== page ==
Danielle Singer: For some time now, we've been in this muddle-through type of global growth backdrop that could mean that the macro environment continues to be decent in terms of support for risk assets. Our concerns about what could support global growth and guide monetary policy are more structural in nature — areas like private sector debt, servicing that debt and the impact of interest rate increases. For instance, if you look at China credit growth over the last year or two, which has been highly supportive of global trade and global growth, you can drill down into some headwinds of currency risk and dollar liquidity based on the denomination of that debt. Also, more generally, the impact of a lower-wage and lower-productivity environment could have longer-term pressures on global growth. So while cyclical trends may look fine, structurally, there are areas we have to keep an eye on.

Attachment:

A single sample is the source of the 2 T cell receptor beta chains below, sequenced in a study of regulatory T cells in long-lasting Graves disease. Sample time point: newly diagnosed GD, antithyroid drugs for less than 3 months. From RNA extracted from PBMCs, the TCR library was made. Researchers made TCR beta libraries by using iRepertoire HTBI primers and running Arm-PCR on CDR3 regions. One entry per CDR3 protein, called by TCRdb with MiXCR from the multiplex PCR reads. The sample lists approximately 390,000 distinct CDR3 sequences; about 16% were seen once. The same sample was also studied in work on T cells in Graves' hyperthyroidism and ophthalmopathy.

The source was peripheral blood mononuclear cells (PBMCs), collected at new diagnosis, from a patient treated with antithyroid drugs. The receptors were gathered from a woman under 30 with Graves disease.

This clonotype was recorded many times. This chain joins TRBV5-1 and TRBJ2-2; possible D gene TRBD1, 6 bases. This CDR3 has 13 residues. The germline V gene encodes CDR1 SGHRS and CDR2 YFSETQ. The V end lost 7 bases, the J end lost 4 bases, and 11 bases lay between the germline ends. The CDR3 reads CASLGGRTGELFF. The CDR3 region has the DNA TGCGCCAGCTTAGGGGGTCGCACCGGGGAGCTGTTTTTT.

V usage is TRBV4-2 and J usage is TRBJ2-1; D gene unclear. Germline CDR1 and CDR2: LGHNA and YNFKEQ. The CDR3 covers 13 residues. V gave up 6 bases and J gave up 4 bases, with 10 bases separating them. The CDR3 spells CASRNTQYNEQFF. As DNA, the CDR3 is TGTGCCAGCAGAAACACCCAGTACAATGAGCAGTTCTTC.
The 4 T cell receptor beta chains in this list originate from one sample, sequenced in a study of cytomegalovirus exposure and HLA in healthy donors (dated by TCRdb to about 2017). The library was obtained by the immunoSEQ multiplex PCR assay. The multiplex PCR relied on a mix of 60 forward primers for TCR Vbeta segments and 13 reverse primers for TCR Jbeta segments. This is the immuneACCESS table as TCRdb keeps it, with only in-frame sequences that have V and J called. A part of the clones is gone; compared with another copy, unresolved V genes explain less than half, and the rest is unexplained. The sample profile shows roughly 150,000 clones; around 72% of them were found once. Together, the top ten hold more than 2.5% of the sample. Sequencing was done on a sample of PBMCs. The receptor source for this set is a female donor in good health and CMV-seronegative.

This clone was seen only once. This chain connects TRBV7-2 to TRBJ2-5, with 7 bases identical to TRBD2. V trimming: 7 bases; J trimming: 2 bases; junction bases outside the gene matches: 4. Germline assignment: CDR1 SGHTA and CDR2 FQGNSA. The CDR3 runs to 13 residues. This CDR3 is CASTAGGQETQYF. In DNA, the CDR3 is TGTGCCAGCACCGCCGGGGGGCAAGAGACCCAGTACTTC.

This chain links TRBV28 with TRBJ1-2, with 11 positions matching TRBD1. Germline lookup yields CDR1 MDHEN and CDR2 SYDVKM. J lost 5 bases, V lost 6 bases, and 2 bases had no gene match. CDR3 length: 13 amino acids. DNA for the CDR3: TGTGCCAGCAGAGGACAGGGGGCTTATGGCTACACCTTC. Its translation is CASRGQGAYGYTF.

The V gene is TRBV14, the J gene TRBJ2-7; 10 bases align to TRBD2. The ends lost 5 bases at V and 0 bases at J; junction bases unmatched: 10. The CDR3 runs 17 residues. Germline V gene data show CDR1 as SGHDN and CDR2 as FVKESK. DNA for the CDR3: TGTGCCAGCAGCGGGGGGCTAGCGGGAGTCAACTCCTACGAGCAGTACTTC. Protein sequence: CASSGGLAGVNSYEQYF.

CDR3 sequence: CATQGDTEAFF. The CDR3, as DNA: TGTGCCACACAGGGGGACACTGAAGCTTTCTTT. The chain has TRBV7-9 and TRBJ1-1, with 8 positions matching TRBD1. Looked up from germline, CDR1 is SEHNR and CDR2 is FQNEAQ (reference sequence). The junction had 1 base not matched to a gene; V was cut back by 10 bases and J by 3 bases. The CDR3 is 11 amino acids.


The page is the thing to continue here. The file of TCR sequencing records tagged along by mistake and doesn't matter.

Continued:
Stuart Peskin: I agree with Danielle's list of macro issues to keep in mind. I would place at the top of any list the fact that the stimulus from central banks is fading. It's not going to fade today or tomorrow or through the course of 2018, but as it fades, that will definitely change the environment that has been so positive for traditional assets.